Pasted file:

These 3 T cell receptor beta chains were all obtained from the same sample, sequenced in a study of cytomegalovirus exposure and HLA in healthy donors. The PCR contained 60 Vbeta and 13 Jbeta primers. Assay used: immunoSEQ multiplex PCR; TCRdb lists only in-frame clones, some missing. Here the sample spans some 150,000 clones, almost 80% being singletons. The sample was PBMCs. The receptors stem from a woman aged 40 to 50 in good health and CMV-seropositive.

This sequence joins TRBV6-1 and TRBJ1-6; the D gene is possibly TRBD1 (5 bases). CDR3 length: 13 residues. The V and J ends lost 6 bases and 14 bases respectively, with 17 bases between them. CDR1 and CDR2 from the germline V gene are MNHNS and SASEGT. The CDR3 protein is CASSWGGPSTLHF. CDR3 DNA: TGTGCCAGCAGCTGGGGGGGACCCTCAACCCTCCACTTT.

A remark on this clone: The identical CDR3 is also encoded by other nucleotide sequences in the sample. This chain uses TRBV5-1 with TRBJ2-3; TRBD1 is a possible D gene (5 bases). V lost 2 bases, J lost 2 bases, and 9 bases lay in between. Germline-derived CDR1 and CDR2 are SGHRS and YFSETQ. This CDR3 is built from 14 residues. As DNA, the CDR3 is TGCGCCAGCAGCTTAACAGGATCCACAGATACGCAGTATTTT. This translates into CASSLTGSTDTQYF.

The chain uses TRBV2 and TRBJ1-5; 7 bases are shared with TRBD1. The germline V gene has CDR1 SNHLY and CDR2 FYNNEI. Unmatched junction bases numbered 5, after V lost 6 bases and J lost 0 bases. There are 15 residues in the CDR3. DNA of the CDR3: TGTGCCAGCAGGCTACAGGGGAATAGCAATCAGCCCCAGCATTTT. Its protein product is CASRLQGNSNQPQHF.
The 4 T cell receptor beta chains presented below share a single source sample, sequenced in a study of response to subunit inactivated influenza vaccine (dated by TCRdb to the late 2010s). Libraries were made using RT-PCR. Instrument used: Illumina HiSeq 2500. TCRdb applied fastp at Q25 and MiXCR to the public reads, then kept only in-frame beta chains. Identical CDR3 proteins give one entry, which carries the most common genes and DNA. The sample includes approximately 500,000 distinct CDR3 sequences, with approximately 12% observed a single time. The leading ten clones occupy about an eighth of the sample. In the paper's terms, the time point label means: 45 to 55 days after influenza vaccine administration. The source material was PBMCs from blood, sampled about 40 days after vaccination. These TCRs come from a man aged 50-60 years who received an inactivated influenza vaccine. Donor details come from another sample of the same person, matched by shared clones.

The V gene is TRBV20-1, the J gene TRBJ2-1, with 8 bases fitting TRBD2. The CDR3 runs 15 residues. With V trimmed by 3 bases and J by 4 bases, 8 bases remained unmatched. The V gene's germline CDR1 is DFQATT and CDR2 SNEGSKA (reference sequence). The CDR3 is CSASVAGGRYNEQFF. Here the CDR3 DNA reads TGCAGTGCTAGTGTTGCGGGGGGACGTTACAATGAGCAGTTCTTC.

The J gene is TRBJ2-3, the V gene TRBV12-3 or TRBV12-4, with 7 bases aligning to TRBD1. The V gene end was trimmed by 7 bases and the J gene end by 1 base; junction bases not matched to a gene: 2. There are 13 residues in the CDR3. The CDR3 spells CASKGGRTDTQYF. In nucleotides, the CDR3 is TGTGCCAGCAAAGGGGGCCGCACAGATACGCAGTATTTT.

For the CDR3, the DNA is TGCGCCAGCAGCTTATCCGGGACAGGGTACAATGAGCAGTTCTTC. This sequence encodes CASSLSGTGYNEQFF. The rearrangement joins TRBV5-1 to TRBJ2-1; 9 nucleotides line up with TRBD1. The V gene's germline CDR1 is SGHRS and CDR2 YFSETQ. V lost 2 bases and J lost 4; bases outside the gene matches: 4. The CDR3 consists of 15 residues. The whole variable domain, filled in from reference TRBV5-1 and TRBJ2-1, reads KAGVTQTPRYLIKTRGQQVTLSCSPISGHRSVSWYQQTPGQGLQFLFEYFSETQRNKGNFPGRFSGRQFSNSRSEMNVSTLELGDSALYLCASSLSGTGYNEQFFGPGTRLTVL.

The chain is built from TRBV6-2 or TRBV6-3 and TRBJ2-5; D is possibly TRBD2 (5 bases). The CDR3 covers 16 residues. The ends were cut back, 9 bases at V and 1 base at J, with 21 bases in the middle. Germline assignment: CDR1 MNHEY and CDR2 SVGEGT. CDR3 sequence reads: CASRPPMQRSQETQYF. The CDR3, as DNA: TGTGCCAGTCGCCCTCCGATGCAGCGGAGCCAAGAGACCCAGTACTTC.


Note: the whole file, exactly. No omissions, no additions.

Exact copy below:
These 3 T cell receptor beta chains were all obtained from the same sample, sequenced in a study of cytomegalovirus exposure and HLA in healthy donors. The PCR contained 60 Vbeta and 13 Jbeta primers. Assay used: immunoSEQ multiplex PCR; TCRdb lists only in-frame clones, some missing. Here the sample spans some 150,000 clones, almost 80% being singletons. The sample was PBMCs. The receptors stem from a woman aged 40 to 50 in good health and CMV-seropositive.

This sequence joins TRBV6-1 and TRBJ1-6; the D gene is possibly TRBD1 (5 bases). CDR3 length: 13 residues. The V and J ends lost 6 bases and 14 bases respectively, with 17 bases between them. CDR1 and CDR2 from the germline V gene are MNHNS and SASEGT. The CDR3 protein is CASSWGGPSTLHF. CDR3 DNA: TGTGCCAGCAGCTGGGGGGGACCCTCAACCCTCCACTTT.

A remark on this clone: The identical CDR3 is also encoded by other nucleotide sequences in the sample. This chain uses TRBV5-1 with TRBJ2-3; TRBD1 is a possible D gene (5 bases). V lost 2 bases, J lost 2 bases, and 9 bases lay in between. Germline-derived CDR1 and CDR2 are SGHRS and YFSETQ. This CDR3 is built from 14 residues. As DNA, the CDR3 is TGCGCCAGCAGCTTAACAGGATCCACAGATACGCAGTATTTT. This translates into CASSLTGSTDTQYF.

The chain uses TRBV2 and TRBJ1-5; 7 bases are shared with TRBD1. The germline V gene has CDR1 SNHLY and CDR2 FYNNEI. Unmatched junction bases numbered 5, after V lost 6 bases and J lost 0 bases. There are 15 residues in the CDR3. DNA of the CDR3: TGTGCCAGCAGGCTACAGGGGAATAGCAATCAGCCCCAGCATTTT. Its protein product is CASRLQGNSNQPQHF.
The 4 T cell receptor beta chains presented below share a single source sample, sequenced in a study of response to subunit inactivated influenza vaccine (dated by TCRdb to the late 2010s). Libraries were made using RT-PCR. Instrument used: Illumina HiSeq 2500. TCRdb applied fastp at Q25 and MiXCR to the public reads, then kept only in-frame beta chains. Identical CDR3 proteins give one entry, which carries the most common genes and DNA. The sample includes approximately 500,000 distinct CDR3 sequences, with approximately 12% observed a single time. The leading ten clones occupy about an eighth of the sample. In the paper's terms, the time point label means: 45 to 55 days after influenza vaccine administration. The source material was PBMCs from blood, sampled about 40 days after vaccination. These TCRs come from a man aged 50-60 years who received an inactivated influenza vaccine. Donor details come from another sample of the same person, matched by shared clones.

The V gene is TRBV20-1, the J gene TRBJ2-1, with 8 bases fitting TRBD2. The CDR3 runs 15 residues. With V trimmed by 3 bases and J by 4 bases, 8 bases remained unmatched. The V gene's germline CDR1 is DFQATT and CDR2 SNEGSKA (reference sequence). The CDR3 is CSASVAGGRYNEQFF. Here the CDR3 DNA reads TGCAGTGCTAGTGTTGCGGGGGGACGTTACAATGAGCAGTTCTTC.

The J gene is TRBJ2-3, the V gene TRBV12-3 or TRBV12-4, with 7 bases aligning to TRBD1. The V gene end was trimmed by 7 bases and the J gene end by 1 base; junction bases not matched to a gene: 2. There are 13 residues in the CDR3. The CDR3 spells CASKGGRTDTQYF. In nucleotides, the CDR3 is TGTGCCAGCAAAGGGGGCCGCACAGATACGCAGTATTTT.

For the CDR3, the DNA is TGCGCCAGCAGCTTATCCGGGACAGGGTACAATGAGCAGTTCTTC. This sequence encodes CASSLSGTGYNEQFF. The rearrangement joins TRBV5-1 to TRBJ2-1; 9 nucleotides line up with TRBD1. The V gene's germline CDR1 is SGHRS and CDR2 YFSETQ. V lost 2 bases and J lost 4; bases outside the gene matches: 4. The CDR3 consists of 15 residues. The whole variable domain, filled in from reference TRBV5-1 and TRBJ2-1, reads KAGVTQTPRYLIKTRGQQVTLSCSPISGHRSVSWYQQTPGQGLQFLFEYFSETQRNKGNFPGRFSGRQFSNSRSEMNVSTLELGDSALYLCASSLSGTGYNEQFFGPGTRLTVL.

The chain is built from TRBV6-2 or TRBV6-3 and TRBJ2-5; D is possibly TRBD2 (5 bases). The CDR3 covers 16 residues. The ends were cut back, 9 bases at V and 1 base at J, with 21 bases in the middle. Germline assignment: CDR1 MNHEY and CDR2 SVGEGT. CDR3 sequence reads: CASRPPMQRSQETQYF. The CDR3, as DNA: TGTGCCAGTCGCCCTCCGATGCAGCGGAGCCAAGAGACCCAGTACTTC.